NVC Hosts Community College Composers and Saxophone Quartet in Jack Stone Award for New Music Concert

Three composers from community colleges in Schenectady, New York, and Coeur d’Alene, Idaho, and a saxophone quartet recently took the stage of the Palmetto Center for the Arts Recital Hall to present the 8th Annual Jack Stone Award for New Music concert.

The competition is a funding priority of the Friends of the Arts at NVC (FANs) with major support provided by SeaWorld San Antonio, Ron Keller and NVC Founding President Dr. Jacqueline Claunch. FANs hosted a reception honoring the finalists and musicians after the concert.

Sam Rainey, a 20-year-old student at North Idaho College, was awarded first place for his piece entitled “NYC Traffic Jam”. First runner up in the original composition contest was Peter Fitzgerald from Schenectady County Community College for his piece “A Final Goodbye” and second runner up was John Carroll, also from the New York community college, for his piece “Sketch of a Figure Skater”.

The compositions were performed by the Bel Cuore Quartet, four very talented saxophonists from Austin. The group has performed concerts all over the world including the SXSW music festival. At the NVC concert, the quartet treated the audience to their renditions of “Dear Lord” by John Coltrane and “Chaconne for Saxophone Quartet” by J.S. Bach.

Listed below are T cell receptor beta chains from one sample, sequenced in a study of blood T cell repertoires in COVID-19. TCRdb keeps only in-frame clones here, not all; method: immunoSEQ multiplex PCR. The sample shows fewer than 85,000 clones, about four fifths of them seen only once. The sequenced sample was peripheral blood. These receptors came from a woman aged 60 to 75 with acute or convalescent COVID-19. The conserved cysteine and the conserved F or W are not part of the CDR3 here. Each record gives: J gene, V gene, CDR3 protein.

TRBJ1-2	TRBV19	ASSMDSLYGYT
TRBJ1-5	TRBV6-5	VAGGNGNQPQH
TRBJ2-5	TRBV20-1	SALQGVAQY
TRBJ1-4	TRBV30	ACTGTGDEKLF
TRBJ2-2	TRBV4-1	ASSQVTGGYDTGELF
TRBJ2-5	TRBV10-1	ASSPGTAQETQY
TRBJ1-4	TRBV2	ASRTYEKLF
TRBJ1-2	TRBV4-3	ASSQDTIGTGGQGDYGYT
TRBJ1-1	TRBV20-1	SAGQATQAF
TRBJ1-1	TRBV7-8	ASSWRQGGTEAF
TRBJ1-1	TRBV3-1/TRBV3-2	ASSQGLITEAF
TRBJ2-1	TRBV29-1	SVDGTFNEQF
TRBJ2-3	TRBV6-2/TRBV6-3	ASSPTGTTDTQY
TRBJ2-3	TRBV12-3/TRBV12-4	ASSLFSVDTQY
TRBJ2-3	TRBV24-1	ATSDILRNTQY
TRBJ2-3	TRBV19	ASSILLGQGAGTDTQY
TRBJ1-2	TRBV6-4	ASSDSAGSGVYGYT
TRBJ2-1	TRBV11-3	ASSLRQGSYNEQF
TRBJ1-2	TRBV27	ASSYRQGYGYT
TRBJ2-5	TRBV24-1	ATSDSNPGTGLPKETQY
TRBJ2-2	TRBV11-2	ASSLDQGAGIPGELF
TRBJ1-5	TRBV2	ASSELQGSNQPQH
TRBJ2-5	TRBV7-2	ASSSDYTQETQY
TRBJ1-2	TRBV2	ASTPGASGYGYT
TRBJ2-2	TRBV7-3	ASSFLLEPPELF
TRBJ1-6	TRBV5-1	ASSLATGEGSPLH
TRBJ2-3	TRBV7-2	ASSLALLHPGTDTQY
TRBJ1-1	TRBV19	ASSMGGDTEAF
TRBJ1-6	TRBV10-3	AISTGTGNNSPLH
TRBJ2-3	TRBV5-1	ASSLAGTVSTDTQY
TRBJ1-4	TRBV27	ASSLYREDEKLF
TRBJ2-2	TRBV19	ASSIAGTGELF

Dr. Beth May, a former NVC music faculty member, established the Jack Stone Award competition in 2010 to have a competition specifically and exclusively for community college students. The award is named in honor of Jack Stone, a former college administrator and Ph.D. in music. He was married to Dr. Claunch and passed away in 2007.

Beth is now head of the music department at Centralia College in Washington, however, continues to coordinate the annual competition, which is judged by members of the Composers Alliance of San Antonio.

Finalists in the competition receive a modest scholarship and the opportunity to come to San Antonio and hear their work performed by professional musicians.

And, they get to meet their peers.

“These students stay up until 3 a.m. talking about music and they become lifelong friends. In the field of music, it’s important to have a network,” Beth says.

Contributed by Lynne T. Dean, NVC Director of Institutional Advancement

 

 

 

 

 

 

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